to be the consensus appraisal of David Sleeper, the fortyish owner of a ranch less than ten miles west of Lajitas. He has been a desert presence for two decades, leading spiritual canyoneering expeditions, raising cattle on the other side of the river, and more recently, breeding mules on his solar-powered ranch. His independent life commands a certain respect from Terlinguans, but a shared history is no guarantee of affection, and somewhere along the way, the locals found themselves withholding their embrace of David Sleeper.
It works both ways. “I’ve had my hermit’s license for years,” he tells me with a quiet grin. David has no use for the Terlingua porch life; only on occasion does he make the trek into the ghost town. Though he strikes me as bright and even charming in a bashful way, it is clear that he feels most comfortable around his twenty beasts. “Give them a lot of respect, and they’ll give it back,” he says as his fingers caress the neck of one of his mules. “But they won’t give a stupid person the time of day.”
There’s no contempt in David Sleeper’s voice. He has the low-tech life he wants. Before I leave, David tells me that I’m welcome to stay over anytime I like. It’s the fifth or sixth such invitation I’ve received during my weeklong stay in Terlingua, despite the prevailing sentiment that my article cannot possibly do the town any good. A cynic might regard Terlingua’s spirit of communal generosity as a practical matter of desert survival. But they damn sure don’t have to extend it to outsiders.
“We don’t have much, but if you ever stay with us, you’ll never go hungry,” says Janelle as she offers me a peanut butter and jelly tortilla. Her offer is particularly moving because she, her husband, Jeff, and their three children live significantly below the poverty line. Their furniture consists largely of wooden slabs set on top of buckets filled with dry food. They drink what little caught rainwater is left from last September’s brief downpour. Their do-it-yourself Terlingua Ranch residence, though clean and orderly, has the appearance of a wooden cave. Paul Wiggins calls them homesteaders.
Jeff dropped out of the Army just after the tragic Kent State shooting in 1970 and wandered all the way to Terlingua. Back then, the ghost town was an abandoned pile of rubble. Fourteen years later, he and Janelle became the parents of the first child born in the ghost town since 1943. Jeff has been here longer than almost anyone and freely exercises his right to de nounce what has become of the town. “The people who move here today say they’re sick of the corporate world,” he drawls, “but it’s already in their system. They can’t live back-to-nature the way we do. They come for the scene and not for the scenery. And now they’re turning it into Terlingua Fe.”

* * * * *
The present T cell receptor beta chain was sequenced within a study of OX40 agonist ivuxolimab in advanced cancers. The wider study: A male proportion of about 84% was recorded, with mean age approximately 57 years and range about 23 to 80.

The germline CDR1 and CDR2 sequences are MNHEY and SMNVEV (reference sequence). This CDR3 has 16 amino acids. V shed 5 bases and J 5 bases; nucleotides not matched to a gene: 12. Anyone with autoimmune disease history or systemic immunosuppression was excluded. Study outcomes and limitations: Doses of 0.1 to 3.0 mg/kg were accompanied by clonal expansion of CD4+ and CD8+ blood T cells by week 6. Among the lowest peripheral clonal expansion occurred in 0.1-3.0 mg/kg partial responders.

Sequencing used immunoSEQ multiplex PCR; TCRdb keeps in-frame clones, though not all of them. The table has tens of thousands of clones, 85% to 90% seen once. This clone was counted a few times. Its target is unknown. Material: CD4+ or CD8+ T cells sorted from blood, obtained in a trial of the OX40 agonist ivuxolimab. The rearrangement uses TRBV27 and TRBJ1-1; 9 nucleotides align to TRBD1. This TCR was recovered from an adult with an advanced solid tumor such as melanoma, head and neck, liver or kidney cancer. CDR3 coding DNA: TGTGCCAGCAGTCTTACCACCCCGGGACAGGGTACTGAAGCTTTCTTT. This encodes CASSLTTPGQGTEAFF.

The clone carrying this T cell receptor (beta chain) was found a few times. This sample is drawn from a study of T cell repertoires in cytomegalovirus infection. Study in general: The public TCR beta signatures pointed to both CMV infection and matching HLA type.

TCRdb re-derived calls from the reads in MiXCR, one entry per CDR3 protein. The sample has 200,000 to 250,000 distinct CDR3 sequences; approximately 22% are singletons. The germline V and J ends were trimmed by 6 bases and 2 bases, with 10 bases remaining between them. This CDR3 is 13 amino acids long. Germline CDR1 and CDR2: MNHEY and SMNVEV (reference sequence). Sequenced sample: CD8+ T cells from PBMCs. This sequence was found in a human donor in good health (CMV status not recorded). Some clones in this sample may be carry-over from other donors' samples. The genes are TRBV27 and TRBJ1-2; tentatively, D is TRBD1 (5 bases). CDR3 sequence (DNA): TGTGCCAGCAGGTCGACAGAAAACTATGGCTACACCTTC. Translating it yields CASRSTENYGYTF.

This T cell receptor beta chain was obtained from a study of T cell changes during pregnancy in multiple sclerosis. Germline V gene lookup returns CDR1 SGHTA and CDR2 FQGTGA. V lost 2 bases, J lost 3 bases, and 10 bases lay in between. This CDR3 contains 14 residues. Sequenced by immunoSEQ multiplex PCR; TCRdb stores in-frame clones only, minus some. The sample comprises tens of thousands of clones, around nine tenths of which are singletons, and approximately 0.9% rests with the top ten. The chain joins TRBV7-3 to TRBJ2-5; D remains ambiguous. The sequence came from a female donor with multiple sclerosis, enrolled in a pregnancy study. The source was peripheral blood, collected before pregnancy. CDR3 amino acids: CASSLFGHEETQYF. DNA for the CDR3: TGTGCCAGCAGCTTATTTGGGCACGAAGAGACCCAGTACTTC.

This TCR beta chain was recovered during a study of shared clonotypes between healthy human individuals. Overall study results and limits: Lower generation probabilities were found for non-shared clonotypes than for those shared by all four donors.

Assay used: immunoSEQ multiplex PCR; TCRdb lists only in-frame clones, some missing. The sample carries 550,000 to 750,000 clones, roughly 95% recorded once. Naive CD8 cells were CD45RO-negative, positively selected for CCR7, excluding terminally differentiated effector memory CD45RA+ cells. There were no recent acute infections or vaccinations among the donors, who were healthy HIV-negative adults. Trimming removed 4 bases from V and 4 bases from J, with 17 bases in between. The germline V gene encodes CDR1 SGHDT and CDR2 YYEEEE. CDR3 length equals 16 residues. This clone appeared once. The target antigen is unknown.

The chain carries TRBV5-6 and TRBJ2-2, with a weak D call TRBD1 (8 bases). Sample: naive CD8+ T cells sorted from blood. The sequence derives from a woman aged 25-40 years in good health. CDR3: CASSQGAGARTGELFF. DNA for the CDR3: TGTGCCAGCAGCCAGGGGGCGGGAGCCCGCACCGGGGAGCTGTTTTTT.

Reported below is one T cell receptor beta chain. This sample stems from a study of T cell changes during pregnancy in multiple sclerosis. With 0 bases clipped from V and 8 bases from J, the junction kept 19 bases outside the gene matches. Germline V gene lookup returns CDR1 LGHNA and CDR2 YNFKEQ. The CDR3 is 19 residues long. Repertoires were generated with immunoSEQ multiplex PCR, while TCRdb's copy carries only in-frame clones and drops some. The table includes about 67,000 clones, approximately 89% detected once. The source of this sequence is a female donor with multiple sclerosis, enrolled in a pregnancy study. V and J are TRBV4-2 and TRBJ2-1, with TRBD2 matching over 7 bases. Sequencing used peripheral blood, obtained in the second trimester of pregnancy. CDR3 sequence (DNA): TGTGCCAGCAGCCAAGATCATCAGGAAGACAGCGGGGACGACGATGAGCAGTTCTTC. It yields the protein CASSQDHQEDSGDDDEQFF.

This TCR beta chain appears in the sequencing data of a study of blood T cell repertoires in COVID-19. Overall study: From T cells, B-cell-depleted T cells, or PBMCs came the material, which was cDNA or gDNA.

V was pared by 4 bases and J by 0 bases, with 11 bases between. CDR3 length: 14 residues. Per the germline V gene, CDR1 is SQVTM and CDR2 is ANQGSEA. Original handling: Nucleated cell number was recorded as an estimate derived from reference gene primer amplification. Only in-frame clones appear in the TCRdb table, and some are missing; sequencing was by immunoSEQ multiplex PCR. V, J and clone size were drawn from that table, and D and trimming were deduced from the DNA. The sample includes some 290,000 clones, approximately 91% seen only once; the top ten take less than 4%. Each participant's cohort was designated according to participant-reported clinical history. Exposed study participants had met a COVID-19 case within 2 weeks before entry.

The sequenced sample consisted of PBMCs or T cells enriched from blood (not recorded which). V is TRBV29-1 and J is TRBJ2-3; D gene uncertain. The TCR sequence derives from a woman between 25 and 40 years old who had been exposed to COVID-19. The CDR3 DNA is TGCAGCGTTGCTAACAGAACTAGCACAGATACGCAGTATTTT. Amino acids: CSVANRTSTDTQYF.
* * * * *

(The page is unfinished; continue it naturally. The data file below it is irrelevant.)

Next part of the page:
Then his words grow harsher, more sweeping. The skinny man with the handlebar mustache leans forward in his chair and says emphatically, “The way this country is now, if you’re not a part of yuppie culture, you’re either in poverty or you’re a criminal. And mark my words, this country will pay.” A darkness seems to leak into the unelectrified, unmechanized home. “The Unabomber tried to make the country pay,” I begin, but Jeff cuts me off, snapping, “How many of their agents have murdered innocents as business-as-usual?”
Janelle, who still carries the figure of the ballerina she once was but whose dark and wind-creased face personifies the desert life, chimes in, “I teach our children that they, the government, are the dangerous ones. They bred the Unabomber. He’s like the counter- CIA. What he fought against is still the governing force. And everyone who came to Terlingua is at least subconsciously trying to escape that beast.”
That applied to David Kaczynski, who was content with escape, rather than retaliation; it applied, at least until 1978, to his brother. How much bitterness and despair did it take to turn an escapist into a Unabomber? Jeff and Janelle have each other, and they have the Terlingua community, but something else diffuses their hostility toward the outside world, and Jeff volunteers what it is: “I still have hope,” he says calmly. “I still have faith that we’ll work things out on this planet. Otherwise I wouldn’t have brought three kids into the world.”
The youngest of the three is asleep on the family bed. The other two are in school. The eldest son, says Janelle, wants to study rocket aviation. Eventually he’ll be leaving the desert, going off to a university. The homesteaders tell me they’re okay with that. I notice the mandala on their wall. The little home is buttressed with hope.
PROPRIETOR ANGIE DEAN OPENS THE doors to the Starlight at five every afternoon, and one by one the Terlinguans shuffle in. Ken Barnes, the town’s venerated self-taught paleontologist, strides up to the bar in his straw hat and holds out the day’s find of dinosaur bones, which are passed around the bar to grunts of admiration. Laurie arrives fresh from the Chihuahuan town of Creel, her truck loaded with Mexican craftwork that she will sell to the trading company. One of the evening’s musicians begins tuning his mandolin. By ten after five, every barstool is taken.
One of the occupants is Spider, who must have just gotten paid, since Angie doesn’t give him a line of credit—unlike the trading company, where Spider owes $36, and the Study Butte Store, where he is $125 in arrears. “The way I see it,” he tells me, “I’ve got to get paid two or three hundred dollars every week, because I like to drink a lot of beer and dip a lot of snuff.”
When I carefully ask him if he thinks he’s an alcoholic, Spider doesn’t miss a beat. “I know I am! Hell. Four DWIs, disorderly conduct. I don’t deny it.”
He laughs and returns to his Budweiser. The talkative, compact-looking man in